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Alabama Department of Public Health weighs in on Covid boosters, vaccines

WAAY-31 spoke with Dr. Karen Landers about how we can move forward in this pandemic.

Posted: Oct 15, 2021 7:13 PM

You could soon have your choice for COVID booster shots.

A health advisory panel on Friday endorsed a booster dose of Johnson & Johnson’s single-shot vaccine, and it’s similar to the recommendation for Moderna’s vaccine. Booster doses of Pfizer began last month for people at high risk of complications from Covid-19.

The third dose of the Covid vaccine is for those who are immunocompromised, while the booster shot is for those who are fully vaccinated to help keep their immunity up.

WAAY-31 caught up with one man getting his third dose of the vaccine, who said he felt great just knowing he would have protection from the virus during one of the busiest times of the year. 

He said he understands Alabama is not where it needs to be in terms of folks getting vaccinated, and he hopes more people understand the risks are far greater without it.

"With the way it is now, you don't know what, when or where that you can come in contact with somebody who never was vaccinated," he said. "So, it's great to have it. Nothing wrong with it, to me."

More than 2 million people in Alabama have completed their vaccination, and so far, the state has administered nearly 4.4 million doses of the vaccine. 

A study by the National Institutes of Health has found that getting one manufacturer's vaccine, like Moderna's, and a different manufacturer's for the booster shot gave study participants the same or even higher amount of antibodies than getting the vaccine and booster from the same manufacturer.

But​ the Alabama Department of Public Health is warning residents to wait before jumping from Moderna to Pfizer or vice versa. Right now, the ADPH recommends staying with whichever brand you got first.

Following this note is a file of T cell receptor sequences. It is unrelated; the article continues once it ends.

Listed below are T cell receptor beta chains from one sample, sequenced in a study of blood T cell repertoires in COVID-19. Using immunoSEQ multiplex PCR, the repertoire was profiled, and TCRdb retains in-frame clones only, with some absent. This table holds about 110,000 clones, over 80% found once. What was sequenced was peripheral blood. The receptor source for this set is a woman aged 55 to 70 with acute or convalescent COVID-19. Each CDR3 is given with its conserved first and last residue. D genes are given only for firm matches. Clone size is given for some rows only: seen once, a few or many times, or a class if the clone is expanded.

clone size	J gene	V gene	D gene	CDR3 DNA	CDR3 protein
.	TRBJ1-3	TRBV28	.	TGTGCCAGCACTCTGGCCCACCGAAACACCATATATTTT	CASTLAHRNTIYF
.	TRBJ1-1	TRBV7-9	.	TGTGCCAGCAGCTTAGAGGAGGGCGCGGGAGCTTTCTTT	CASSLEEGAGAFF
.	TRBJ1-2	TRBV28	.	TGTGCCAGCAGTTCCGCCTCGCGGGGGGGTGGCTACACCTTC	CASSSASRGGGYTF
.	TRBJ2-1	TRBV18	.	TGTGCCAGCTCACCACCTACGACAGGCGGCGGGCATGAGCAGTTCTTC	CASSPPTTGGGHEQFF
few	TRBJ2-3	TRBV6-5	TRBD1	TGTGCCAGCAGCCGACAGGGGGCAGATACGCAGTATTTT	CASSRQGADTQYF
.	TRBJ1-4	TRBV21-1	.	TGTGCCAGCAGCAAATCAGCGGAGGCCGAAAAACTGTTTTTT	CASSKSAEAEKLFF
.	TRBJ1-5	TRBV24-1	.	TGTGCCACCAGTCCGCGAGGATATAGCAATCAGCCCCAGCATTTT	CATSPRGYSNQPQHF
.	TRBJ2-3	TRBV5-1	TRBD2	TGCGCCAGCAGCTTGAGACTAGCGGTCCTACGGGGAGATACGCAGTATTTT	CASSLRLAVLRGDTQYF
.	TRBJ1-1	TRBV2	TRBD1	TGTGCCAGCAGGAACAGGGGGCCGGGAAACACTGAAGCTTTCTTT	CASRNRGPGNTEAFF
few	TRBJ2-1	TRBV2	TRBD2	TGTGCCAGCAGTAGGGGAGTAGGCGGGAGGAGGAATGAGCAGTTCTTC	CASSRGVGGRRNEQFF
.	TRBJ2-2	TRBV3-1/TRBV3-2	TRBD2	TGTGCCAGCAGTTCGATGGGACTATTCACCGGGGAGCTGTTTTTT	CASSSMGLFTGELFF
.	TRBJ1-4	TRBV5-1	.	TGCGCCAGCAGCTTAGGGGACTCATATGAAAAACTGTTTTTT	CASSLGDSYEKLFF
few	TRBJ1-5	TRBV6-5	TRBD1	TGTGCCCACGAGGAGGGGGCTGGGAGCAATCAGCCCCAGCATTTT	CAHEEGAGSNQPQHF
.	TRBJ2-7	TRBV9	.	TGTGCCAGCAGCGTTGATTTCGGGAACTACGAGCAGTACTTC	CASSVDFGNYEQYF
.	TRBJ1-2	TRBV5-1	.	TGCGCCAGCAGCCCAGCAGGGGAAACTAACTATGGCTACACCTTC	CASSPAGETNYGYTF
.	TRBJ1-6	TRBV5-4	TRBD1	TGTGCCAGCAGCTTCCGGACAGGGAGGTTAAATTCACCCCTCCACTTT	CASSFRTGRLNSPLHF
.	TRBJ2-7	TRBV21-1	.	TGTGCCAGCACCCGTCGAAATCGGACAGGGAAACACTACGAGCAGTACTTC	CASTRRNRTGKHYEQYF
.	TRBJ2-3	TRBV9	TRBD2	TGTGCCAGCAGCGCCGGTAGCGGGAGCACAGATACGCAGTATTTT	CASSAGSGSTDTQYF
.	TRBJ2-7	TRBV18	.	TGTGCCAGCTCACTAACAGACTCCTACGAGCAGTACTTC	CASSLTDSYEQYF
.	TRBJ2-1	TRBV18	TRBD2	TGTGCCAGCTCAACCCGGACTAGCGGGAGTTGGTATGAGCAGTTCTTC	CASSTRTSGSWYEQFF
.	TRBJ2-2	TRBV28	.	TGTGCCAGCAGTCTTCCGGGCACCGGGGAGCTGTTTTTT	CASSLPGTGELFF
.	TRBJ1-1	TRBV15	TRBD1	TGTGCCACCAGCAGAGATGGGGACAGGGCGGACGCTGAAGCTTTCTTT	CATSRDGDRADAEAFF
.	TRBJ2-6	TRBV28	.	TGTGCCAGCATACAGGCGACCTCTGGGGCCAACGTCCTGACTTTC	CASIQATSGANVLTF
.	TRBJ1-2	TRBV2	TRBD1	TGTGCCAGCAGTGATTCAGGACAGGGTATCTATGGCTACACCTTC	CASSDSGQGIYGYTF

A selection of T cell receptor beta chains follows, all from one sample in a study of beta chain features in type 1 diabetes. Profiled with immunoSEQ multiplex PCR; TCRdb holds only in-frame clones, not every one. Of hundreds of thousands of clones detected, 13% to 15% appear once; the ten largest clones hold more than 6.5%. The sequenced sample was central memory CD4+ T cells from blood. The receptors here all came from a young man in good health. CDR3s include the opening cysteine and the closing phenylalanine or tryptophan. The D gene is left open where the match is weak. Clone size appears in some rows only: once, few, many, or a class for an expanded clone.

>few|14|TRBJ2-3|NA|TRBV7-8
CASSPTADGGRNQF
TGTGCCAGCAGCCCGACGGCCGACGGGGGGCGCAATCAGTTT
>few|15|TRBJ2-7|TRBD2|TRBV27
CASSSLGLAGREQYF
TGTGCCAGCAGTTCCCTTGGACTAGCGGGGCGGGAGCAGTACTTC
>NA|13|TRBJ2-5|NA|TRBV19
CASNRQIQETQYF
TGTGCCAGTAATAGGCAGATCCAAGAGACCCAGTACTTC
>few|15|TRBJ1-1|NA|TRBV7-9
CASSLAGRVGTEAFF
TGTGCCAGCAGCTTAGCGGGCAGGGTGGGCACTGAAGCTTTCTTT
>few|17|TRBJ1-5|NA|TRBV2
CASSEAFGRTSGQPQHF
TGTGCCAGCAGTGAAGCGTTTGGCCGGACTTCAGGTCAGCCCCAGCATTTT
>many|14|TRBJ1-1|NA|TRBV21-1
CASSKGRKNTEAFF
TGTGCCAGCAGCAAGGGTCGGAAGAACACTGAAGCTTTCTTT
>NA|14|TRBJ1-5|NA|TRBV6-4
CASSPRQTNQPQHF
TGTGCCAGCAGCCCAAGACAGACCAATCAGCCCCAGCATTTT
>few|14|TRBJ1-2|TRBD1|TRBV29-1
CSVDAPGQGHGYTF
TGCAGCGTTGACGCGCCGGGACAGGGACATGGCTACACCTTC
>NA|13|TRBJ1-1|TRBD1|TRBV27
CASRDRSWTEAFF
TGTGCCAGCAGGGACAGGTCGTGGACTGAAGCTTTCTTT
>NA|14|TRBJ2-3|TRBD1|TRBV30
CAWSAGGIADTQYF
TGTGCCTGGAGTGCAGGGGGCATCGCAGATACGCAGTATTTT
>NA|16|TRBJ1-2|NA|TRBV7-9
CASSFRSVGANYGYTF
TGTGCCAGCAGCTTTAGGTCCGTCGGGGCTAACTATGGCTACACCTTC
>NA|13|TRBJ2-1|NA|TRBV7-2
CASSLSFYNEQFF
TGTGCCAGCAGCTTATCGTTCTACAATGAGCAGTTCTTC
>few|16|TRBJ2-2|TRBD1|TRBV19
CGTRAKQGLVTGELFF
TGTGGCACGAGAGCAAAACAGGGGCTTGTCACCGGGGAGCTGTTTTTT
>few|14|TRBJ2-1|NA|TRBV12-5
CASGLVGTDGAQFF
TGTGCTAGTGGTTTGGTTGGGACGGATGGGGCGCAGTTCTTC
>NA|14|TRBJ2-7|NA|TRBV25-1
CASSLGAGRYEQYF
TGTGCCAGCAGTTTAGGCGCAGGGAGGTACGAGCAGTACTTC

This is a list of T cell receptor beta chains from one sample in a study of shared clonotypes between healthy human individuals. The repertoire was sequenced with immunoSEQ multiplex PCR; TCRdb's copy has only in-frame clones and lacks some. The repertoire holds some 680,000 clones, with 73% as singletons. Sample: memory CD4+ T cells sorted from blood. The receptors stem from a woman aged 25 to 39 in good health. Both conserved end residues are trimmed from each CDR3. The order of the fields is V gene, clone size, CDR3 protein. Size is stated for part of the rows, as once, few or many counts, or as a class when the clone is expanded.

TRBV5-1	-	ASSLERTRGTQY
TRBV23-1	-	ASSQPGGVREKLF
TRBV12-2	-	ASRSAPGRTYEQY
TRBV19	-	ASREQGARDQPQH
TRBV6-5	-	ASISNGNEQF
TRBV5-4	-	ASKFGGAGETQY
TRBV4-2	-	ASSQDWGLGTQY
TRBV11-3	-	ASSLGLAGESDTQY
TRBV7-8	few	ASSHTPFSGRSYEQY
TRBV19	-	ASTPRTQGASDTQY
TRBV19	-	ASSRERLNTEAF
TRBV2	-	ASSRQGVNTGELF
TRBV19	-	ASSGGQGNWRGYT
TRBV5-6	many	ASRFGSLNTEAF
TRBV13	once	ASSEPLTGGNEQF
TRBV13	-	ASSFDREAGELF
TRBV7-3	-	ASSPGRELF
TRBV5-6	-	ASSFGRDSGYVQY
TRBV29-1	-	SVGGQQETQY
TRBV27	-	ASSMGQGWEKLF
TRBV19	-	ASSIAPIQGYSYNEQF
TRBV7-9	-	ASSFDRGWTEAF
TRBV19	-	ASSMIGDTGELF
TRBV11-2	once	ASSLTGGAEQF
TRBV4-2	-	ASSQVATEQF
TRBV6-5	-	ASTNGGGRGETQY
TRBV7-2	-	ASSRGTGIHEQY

The NIH study was conducted with nearly 500 people and involved combinations of all three vaccines. State health officials said there needs to be additional data pulled from the study.

"There's really more information to come that has been studied and is being looked at, and further recommendations will be made as this data continues to be reviewed, but no recommendations to mix and match at the moment," said Dr. Karen Landers of ADPH.

Landers said she knows there's a lot of misinformation out there, which is why it's important to not react to everything one sees. She said she and other health leaders are meeting next week to learn more about NIH's findings.

State health officials say it's important people in Alabama stay vigilant in the fight against Covid-19, even as about half the state is now vaccinated. There are fewer than six weeks from the next major U.S. holiday, and the ADPH hopes to see more people vaccinated by then.

However, some residents remain hesitant. Landers encouraged residents to rely on scientific data, not opinion.

"We still have our control over our ability to get ourselves out of this pandemic, and that is by utilizing the tools that we have," Landers said. "Last year, we did not have vaccines. This year, we do."

Landers said ADPH will continue to educate people on how the vaccine helps more than hurts. She also said she hopes people will continue to take this pandemic seriously.

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